French slaughterhouses to be equipped with CCTV after shocking videos of animal cruelty
All slaughterhouses across France will be equipped with CCTV cameras next year, the country’s parliament voted, after the emergence of numerous shocking videos of animal cruelty in the facilities.
The cameras are to be installed “in areas where the animals are delivered, kept, immobilized, stunned, and slaughtered,” the MPs ruled late on Thursday.
The deputies voted 28-4 in favor of relevant amendments to be made to a bill on animal cruelty.
In September, the France's National Assembly has issued a report, which suggested 65 measures to improve the "transparency and the inadequate controls" at French abattoirs.
Setting up CCTV cameras and providing more qualified veterinarians at the facilities, in particular during stunning and killing, were among the top proposals on the list.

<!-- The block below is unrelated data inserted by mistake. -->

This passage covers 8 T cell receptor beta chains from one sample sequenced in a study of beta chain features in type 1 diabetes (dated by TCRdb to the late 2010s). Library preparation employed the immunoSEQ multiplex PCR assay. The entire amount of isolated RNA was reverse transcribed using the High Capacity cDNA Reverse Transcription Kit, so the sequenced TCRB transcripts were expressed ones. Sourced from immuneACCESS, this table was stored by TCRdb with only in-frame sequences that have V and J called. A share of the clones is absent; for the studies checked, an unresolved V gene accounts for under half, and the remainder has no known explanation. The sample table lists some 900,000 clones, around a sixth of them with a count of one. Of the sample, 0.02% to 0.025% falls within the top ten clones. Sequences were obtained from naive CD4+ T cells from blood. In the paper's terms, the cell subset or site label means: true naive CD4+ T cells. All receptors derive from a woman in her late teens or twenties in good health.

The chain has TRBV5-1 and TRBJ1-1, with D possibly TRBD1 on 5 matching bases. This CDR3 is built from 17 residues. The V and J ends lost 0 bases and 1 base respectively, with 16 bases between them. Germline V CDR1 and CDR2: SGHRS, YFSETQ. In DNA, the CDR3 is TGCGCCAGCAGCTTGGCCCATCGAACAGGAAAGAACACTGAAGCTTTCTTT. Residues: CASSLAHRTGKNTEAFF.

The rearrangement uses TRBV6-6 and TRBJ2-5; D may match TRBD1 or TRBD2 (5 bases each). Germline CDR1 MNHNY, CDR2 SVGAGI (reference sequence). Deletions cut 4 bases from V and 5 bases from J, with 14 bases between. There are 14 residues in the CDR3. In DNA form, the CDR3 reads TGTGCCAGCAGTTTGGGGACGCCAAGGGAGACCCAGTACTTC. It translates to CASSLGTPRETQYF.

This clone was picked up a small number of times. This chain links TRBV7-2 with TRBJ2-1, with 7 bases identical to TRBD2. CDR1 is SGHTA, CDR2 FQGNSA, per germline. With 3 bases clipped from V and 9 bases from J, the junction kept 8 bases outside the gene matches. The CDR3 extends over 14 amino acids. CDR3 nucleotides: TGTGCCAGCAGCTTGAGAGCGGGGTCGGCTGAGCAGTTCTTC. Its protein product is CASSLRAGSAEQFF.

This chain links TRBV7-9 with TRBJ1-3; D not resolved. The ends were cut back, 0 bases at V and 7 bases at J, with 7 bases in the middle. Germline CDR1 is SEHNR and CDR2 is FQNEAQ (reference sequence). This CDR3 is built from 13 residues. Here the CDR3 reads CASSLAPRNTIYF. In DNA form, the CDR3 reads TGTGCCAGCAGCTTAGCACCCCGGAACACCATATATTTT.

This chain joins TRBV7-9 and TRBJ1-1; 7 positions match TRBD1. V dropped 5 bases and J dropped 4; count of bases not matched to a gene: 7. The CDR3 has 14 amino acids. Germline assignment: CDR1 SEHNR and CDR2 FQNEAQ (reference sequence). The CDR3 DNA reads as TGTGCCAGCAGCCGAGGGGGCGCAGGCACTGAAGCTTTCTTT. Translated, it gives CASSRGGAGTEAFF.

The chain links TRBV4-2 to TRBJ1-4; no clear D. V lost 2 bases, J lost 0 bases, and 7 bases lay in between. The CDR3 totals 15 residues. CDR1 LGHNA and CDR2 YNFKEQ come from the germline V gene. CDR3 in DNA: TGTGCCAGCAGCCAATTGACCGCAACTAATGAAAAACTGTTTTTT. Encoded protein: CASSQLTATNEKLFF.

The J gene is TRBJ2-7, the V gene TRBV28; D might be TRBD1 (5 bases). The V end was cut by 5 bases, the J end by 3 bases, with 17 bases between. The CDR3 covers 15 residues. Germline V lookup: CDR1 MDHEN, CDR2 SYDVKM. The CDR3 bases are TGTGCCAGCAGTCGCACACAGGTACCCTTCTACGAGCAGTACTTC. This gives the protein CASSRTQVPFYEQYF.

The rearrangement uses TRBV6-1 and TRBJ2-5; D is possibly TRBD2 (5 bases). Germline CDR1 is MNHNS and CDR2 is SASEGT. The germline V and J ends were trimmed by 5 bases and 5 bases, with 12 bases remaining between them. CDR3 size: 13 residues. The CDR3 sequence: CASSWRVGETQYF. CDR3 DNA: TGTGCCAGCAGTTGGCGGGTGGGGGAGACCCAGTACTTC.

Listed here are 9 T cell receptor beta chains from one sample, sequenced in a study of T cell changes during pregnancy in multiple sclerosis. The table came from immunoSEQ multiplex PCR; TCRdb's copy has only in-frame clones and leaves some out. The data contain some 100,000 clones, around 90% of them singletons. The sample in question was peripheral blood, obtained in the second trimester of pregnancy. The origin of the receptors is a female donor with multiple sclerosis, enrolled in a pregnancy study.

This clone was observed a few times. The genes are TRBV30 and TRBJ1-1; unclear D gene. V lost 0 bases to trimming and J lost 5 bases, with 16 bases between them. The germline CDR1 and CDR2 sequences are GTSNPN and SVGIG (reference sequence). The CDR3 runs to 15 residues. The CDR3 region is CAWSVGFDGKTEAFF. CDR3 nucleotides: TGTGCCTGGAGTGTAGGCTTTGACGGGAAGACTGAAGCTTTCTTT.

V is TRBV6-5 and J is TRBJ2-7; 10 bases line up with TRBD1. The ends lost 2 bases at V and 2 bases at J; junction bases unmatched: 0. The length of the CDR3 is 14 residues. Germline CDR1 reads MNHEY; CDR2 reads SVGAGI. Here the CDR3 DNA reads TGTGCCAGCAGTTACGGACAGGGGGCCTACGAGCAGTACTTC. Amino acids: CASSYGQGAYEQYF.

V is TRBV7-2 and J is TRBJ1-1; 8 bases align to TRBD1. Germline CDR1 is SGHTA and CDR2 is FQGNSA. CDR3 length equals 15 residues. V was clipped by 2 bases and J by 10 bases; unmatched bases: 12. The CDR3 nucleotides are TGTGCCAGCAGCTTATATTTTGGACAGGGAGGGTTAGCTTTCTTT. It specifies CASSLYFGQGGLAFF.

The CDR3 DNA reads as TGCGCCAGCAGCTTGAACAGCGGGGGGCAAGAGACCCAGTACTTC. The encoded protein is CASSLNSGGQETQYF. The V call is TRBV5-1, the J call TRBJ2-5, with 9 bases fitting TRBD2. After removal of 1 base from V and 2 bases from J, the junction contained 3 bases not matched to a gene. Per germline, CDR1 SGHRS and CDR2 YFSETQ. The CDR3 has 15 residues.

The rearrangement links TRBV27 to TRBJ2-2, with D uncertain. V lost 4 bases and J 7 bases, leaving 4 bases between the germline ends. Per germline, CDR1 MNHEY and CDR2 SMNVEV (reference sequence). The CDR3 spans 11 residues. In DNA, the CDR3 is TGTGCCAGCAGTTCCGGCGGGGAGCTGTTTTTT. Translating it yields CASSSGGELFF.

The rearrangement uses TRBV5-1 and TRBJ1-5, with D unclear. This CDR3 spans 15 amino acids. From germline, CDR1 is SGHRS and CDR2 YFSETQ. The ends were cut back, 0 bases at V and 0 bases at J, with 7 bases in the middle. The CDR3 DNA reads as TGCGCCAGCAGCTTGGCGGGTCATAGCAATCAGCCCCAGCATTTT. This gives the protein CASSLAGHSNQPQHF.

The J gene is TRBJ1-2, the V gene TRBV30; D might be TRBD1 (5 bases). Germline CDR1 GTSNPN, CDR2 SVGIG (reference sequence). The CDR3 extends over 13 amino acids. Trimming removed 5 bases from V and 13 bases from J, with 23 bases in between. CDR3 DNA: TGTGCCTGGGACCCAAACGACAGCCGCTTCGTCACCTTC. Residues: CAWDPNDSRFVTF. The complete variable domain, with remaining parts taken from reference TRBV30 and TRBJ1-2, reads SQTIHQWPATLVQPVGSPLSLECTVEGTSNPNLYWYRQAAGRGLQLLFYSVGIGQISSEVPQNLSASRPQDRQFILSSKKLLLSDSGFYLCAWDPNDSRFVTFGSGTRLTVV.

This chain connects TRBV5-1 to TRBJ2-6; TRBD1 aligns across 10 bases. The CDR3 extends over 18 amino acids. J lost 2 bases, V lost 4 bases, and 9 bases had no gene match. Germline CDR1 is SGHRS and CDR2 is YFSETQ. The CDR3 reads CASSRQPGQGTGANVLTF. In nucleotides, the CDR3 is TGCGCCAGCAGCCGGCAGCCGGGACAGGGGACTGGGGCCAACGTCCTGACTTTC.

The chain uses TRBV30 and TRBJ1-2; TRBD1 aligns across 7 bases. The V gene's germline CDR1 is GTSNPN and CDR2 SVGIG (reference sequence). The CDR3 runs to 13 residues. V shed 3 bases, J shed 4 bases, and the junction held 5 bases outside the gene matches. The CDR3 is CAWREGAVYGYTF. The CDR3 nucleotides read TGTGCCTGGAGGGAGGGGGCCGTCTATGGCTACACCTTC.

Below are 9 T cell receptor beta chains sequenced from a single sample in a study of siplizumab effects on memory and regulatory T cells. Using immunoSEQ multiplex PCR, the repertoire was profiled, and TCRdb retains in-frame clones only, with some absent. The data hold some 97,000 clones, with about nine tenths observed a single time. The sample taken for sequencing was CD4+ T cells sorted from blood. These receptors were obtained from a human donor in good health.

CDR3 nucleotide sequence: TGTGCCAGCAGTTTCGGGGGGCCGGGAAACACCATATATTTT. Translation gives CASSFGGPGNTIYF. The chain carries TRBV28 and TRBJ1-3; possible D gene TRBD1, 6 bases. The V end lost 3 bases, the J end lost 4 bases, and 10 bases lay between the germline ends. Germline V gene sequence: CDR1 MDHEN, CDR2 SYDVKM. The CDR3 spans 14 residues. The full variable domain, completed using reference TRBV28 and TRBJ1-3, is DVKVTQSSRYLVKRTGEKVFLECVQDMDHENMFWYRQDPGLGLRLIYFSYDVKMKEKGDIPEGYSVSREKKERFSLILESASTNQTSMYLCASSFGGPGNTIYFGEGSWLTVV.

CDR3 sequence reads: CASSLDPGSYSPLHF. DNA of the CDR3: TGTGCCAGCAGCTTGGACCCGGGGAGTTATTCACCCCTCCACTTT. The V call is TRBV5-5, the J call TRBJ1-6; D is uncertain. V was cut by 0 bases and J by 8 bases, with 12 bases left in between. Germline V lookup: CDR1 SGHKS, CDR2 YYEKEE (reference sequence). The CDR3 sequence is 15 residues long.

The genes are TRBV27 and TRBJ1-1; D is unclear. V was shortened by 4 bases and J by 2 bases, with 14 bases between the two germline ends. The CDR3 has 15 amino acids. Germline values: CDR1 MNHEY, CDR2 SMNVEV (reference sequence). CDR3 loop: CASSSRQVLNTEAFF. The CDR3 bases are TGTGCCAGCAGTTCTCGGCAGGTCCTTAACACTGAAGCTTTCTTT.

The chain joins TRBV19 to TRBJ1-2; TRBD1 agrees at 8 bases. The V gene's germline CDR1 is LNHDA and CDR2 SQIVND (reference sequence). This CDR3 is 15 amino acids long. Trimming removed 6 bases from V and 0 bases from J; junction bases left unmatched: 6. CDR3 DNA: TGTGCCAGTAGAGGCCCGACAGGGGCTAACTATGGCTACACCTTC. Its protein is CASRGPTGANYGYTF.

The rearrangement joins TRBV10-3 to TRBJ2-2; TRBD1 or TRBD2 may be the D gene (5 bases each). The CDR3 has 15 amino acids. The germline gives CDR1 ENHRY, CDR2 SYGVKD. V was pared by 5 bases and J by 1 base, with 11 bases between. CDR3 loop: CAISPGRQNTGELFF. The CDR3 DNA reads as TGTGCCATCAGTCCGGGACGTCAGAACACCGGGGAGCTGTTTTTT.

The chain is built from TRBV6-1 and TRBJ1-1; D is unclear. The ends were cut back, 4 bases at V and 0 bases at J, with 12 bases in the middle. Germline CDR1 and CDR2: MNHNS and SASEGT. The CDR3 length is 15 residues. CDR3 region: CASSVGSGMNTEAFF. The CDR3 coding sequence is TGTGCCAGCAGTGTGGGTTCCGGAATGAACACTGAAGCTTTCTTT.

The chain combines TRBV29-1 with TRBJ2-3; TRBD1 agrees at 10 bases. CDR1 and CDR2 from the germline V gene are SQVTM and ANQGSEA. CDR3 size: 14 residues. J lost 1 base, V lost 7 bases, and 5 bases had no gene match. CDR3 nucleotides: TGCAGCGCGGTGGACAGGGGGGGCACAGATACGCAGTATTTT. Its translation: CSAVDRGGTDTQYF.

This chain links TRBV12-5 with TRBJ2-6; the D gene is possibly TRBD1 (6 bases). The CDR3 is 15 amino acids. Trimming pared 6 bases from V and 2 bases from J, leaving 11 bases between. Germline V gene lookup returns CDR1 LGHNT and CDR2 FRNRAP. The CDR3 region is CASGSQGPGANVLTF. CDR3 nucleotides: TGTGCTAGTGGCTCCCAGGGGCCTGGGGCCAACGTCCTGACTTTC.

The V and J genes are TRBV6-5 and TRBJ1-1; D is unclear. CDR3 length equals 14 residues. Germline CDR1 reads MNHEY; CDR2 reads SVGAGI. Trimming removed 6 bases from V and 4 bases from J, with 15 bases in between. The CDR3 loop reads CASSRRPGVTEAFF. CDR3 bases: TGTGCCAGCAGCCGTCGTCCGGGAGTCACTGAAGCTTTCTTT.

The parliamentary report which was commissioned in March, but was made public after another slaughterhouse animal cruelty video shocked the country.
Filmed by animal activists from the L214 group at what is called an “animal-friendly” abattoir in Vigan, southern France, it showed workers cutting throats and cattle animals hung by the legs, while shaking and trying to break free.
The group has released several videos of “violent and sadistic” behavior of slaughterhouse staff that, among others, included scenes of workers punching and hitting sheep, throwing a lamb at a wall and decapitating a cow.
According to French law, since 1964 animals must be stunned when bleeding to avoid pain, with an exception for ritual killings in which an animal can be killed while it is still conscious, with the meat then being considered halal or kosher.